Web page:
I do not like big cards because if they go corrupt, you loose a lot of photos. Instead of you I would have 3 cards, 2 x 4 Gigs for pics and one 8-16 Gigs for video.

Anywway, the video implementation in DSLRs nowadays is ok, but don't think is as easy to use as a dedicated cam (for example there is no AF while filming, you need external mic for stereo audio in K7 etc)

The guys who shoot pro-grade movies with DSLRs use a lot of other accessories, they have lights and pro-set-ups.
Ahh, well, every advantage has its disadvantage I guess.

If the probability of a card failure is 0.1%, having 8 x 4Gb cards instead of 1 x 32Gb card increase your chance of loosing any photo by a factor of 8.
What I consider a *much* bigger problem for myself, is the probability of loose cards getting lost.
They are so small and the new Sandisk boxes have become even smaller than the older ones.
Not having to replace cards in the field, avoids this issue.

- Bert
08-04-2010, 09:00 AM   #7
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QuoteOriginally posted by Michele85 Quote
I have owned a *istDS for 5.5 years and I've used the same SD cards the whole time, the Sandisk Ultra II 512 Mb cards. (Now they seem so small, but were large at the time I bought them!)

Anyway, I am planning to purchase a K7 within the next week, and I was wondering what card to purchase for it, since I doubt these will cut it on size and possibly write speed.

I will be using the HD video feature of the K7 in addition to just taking pictures.

I'd like to stick with Sandisk since it seems to be working really well for me. What size and speed do I need? Should I get the 16 Mb Extreme III Class 10 card (about $90) or is that overkill?

I do not know how to figure out how much video a card will hold, nor how fast the write speed needs to be.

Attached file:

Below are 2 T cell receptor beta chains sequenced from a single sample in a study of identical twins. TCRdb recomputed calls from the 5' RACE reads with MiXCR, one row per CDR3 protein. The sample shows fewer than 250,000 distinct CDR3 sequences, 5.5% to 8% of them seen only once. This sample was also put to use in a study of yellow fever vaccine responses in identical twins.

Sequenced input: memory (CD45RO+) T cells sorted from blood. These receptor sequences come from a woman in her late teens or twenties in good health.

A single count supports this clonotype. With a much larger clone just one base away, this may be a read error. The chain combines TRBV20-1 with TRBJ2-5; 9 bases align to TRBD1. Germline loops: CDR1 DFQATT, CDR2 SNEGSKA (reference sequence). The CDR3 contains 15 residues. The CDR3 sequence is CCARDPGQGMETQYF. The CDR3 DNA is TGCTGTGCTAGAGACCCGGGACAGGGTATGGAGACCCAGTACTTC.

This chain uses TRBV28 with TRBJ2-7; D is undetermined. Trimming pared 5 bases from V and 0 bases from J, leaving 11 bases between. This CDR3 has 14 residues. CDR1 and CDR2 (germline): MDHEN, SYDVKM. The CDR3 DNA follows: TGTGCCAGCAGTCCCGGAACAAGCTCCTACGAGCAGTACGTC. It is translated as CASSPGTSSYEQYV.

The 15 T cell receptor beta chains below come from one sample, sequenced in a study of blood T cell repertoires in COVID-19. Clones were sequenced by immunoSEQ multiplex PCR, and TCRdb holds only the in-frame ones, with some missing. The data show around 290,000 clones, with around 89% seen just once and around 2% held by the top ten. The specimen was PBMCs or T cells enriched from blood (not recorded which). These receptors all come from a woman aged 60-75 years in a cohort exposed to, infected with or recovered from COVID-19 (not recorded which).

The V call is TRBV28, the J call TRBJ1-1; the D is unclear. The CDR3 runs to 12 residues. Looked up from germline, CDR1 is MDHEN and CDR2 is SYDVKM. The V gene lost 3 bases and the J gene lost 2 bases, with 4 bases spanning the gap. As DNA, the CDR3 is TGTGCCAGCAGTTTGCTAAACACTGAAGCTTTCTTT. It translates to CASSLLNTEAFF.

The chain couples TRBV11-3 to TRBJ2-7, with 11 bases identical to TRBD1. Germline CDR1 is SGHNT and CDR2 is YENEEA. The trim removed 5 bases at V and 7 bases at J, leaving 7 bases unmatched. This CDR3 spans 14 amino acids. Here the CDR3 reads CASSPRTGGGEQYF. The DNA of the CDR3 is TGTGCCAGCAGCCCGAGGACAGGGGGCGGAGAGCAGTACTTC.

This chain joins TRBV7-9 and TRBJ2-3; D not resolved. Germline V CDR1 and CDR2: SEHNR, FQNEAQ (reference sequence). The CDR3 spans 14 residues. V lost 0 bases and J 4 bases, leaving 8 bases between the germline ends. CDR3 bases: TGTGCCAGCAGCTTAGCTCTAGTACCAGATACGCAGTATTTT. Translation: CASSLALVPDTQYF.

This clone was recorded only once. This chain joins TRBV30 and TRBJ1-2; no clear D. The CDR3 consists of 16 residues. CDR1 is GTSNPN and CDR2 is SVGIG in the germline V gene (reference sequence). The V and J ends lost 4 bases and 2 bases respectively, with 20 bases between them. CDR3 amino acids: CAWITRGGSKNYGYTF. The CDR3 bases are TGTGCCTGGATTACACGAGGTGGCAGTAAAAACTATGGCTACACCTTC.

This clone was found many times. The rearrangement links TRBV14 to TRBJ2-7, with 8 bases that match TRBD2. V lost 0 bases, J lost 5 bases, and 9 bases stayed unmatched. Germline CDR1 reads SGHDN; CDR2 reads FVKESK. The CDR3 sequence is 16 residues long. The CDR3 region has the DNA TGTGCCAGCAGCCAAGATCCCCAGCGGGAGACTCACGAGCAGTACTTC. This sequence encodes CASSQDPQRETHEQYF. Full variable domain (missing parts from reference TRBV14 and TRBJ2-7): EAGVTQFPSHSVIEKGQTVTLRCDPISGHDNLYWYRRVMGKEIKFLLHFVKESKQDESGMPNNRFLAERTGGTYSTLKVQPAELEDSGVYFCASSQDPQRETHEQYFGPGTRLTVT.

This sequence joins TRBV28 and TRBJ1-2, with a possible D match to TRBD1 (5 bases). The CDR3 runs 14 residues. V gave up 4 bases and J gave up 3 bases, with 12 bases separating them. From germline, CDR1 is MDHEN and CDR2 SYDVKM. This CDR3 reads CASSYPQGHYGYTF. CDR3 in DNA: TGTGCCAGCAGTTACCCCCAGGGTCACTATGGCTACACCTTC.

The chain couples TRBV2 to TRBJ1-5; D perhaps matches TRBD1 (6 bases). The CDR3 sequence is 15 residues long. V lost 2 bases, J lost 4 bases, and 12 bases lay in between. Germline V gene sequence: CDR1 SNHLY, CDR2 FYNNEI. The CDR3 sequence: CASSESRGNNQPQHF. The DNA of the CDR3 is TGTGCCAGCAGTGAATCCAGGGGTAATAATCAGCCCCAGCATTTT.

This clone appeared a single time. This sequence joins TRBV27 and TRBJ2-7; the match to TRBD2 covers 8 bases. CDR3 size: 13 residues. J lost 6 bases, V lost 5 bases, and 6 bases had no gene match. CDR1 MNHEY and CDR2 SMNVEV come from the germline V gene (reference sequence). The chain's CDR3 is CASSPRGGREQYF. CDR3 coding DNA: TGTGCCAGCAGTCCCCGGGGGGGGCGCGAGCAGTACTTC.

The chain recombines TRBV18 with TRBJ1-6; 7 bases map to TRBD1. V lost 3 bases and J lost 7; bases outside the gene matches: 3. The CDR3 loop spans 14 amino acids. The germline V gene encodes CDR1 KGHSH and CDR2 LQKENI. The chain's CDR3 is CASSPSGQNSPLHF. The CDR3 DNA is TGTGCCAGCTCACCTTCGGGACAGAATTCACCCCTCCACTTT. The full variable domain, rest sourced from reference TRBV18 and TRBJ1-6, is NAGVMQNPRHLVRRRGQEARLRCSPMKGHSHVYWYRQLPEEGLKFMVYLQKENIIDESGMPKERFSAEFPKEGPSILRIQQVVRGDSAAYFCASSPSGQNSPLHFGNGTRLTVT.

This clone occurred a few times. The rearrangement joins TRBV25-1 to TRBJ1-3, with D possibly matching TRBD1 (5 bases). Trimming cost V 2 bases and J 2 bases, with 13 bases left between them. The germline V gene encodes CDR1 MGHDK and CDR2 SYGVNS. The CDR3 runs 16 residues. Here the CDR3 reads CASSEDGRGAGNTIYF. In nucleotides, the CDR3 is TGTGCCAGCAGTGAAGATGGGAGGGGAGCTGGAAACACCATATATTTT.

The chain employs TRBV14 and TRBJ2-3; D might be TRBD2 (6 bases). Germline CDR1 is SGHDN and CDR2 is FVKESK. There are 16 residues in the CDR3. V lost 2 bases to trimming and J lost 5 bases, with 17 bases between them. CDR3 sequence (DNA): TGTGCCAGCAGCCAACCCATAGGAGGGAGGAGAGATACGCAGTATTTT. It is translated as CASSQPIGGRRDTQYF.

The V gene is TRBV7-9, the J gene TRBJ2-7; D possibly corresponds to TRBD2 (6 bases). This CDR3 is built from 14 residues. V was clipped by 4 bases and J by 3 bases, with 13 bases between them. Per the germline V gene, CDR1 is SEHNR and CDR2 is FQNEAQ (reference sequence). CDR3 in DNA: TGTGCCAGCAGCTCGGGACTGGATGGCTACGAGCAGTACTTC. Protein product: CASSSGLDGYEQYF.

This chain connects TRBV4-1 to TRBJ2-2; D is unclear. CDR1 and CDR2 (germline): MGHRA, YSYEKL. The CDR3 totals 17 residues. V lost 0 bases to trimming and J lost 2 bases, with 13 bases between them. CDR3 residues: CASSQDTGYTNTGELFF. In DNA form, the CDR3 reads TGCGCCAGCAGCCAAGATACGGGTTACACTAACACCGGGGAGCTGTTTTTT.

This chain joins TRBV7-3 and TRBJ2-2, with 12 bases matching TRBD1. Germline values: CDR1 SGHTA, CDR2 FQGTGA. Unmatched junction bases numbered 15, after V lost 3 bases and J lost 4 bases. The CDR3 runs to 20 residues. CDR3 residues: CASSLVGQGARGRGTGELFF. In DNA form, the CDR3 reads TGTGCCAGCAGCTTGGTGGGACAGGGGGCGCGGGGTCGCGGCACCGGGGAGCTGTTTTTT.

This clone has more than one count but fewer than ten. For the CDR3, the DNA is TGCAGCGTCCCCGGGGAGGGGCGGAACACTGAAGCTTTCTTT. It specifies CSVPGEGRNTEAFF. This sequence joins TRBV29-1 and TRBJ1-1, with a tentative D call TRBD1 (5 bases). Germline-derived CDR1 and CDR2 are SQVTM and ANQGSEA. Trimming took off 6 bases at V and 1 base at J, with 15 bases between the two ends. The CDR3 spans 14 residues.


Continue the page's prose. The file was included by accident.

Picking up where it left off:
I hope someone more knowledgeable in that area would be kind enough to help me out.

Thanks!!
I use the 8Gb version of that card. No it is not overkill. If you are going to shoot HD video you will need a card that can keep up with the camera or you'll be limited to less than a minute video clips. Pentax did release a firmware update to address that fact but I don't know how well it works. For what it's worth, spending money trying to upgrade rather than going to the top of the list right off is more overkill and wasteful than anything else. The 8Gb that I use is good for about 200 RAW+JPG photos or about 8 minutes of full HD video (if I remember correctly).

Good luck and welcome to the K7 club!


2100

Last edited by JeffJS; 08-04-2010 at 09:00 AM. Reason: mark 2100th post
08-04-2010, 10:00 AM   #8
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QuoteOriginally posted by Wheatfield Quote
8 gb is about as small as I'd consider, and more than one if you go with that size.
16-21gb is better.
More importantly to me is to make sure I bought a quality card.
For me, this means Sandisk, and it means buying one off the shelf from a legit store, not taking a chance on getting a fake from some joe on the internet.